Waiting for Thandiwe - Out of Africa
- Alastair Mabbott
- 5 August 2008
This article is from 2008.
Town meets country in a true-life culture-clash comedy from Cape Town. Alastair Mabbott finds himself Waiting for Thandiwe.
Black Curtain has been active for little more than a year, but the South African theatre company is already making its way to the Edinburgh Fringe with debut production Waiting for Thandiwe. The piece is written by Lulama Masimini who also plays the central role of Lulu, a village boy who attends drama school in Cape Town, where he loses his heart to the cosmopolitan city-dweller Thandiwe. When Thandiwe arranges to come and visit Lulu at his village during the holidays, he starts to panic. The girl knows little of village life. How is he to present himself to her in this environment, which is so different to the one she’s used to?
‘Yes, the play is based on my own life,’ laughs Masimini down a crackly line from Cape Town. ‘I grew up in King William’s Town. Like Mandela, I come from a very small village. But through being educated, you go to live in big cities. Myself, I went to Cape Town and I have become a different person, and when I go back I realise how impoverished I am.’
The transition from working class to middle class was a struggle, but today, still proud of his roots, he remembers that time with fondness. ‘You look back at it and you laugh,’ he says. ‘While I was writing it, it became a comedy.’
Part fictional and part autobiographical, the play was inspired by the young Masimini’s first encounters with women who were different from him - and even more different from the women he’d grown up with. So, was there a girl like Thandiwe that he made a fool of himself over? ‘Yes, firstly she couldn’t understand the language I was speaking,’ he says. ‘Because she was black, I thought she understood my home language, which is Xhosa. When you meet another black person you assume they speak an African language, and then you find out that, nah, they only speak English. Thandiwe is a combination of all these women that I have met. Even my girlfriend now, she does represent that kind of a life.’
The events on which the play is based took place in the 80s, but the issues he explores are, if anything, even more pertinent now. ‘It’s been very interesting,’ he says, ‘because the play really deals with identity and I think identity and Africa are going to go hand in hand for a while because people don’t feel ownership. Even the radio stations, they’ll play more American music than African music. Issues of identity are very serious at this stage. For the past 20 years it’s been pretty rough. I don’t think our country is really world class about the cultural issues. That leads us to go to Edinburgh to convince everyone.’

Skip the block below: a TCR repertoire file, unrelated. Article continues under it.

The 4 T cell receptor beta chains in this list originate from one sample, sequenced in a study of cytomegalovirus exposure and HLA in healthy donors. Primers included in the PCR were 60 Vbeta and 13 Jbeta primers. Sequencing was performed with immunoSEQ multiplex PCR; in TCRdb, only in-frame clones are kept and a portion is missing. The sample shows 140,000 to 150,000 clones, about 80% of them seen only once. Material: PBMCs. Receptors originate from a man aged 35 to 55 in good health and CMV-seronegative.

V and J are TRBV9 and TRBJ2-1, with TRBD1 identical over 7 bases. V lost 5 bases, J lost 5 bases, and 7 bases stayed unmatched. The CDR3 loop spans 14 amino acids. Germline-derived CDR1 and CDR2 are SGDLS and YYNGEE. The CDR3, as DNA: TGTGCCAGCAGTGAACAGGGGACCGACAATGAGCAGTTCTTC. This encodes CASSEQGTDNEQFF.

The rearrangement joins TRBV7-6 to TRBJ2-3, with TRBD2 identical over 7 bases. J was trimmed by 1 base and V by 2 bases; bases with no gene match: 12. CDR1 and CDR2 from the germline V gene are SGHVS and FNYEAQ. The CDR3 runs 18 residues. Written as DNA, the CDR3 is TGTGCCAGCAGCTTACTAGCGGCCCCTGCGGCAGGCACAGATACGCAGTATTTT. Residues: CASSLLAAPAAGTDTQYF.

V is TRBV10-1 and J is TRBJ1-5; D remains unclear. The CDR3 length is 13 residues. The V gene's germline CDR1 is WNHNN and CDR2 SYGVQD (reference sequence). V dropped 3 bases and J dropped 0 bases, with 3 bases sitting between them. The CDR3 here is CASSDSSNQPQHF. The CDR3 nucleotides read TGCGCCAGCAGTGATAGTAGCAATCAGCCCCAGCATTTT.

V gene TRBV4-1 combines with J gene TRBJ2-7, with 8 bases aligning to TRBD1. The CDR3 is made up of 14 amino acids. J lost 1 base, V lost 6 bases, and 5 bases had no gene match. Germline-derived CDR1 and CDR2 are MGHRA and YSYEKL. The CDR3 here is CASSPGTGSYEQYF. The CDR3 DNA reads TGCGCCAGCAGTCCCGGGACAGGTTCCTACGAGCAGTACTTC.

Black Curtain’s aim isn’t just to take South African culture to the wider world, but to help rejuvenate live theatre in its homeland. ‘We want to build up an audience at home because our people have been culturally deprived as well,’ says Masimini. ‘Theatre was used as a weapon to fight. People used it to tell the truth, so it was always something that was oppressed.’
The show’s short run in Masimini’s home of King William’s Town was particularly memorable for him. ‘Actually, we had the biggest response. I had my reservations, but it was hilarious. People came twice, the following day they’d come again with somebody else. Even in Cape Town, Johannesburg, bigger cities, we would get any kind of audience. White people, Chinese people, everybody. I think that’s where we get the confidence to take the play to Edinburgh.’
Waiting For Thandiwe - A Romantic Comedy, Underbelly’s Baby Belly, 0844 545 8252, 11–24 Aug, 7.45pm, £9–£10 (£8–£9). Preview 10 Aug, £6.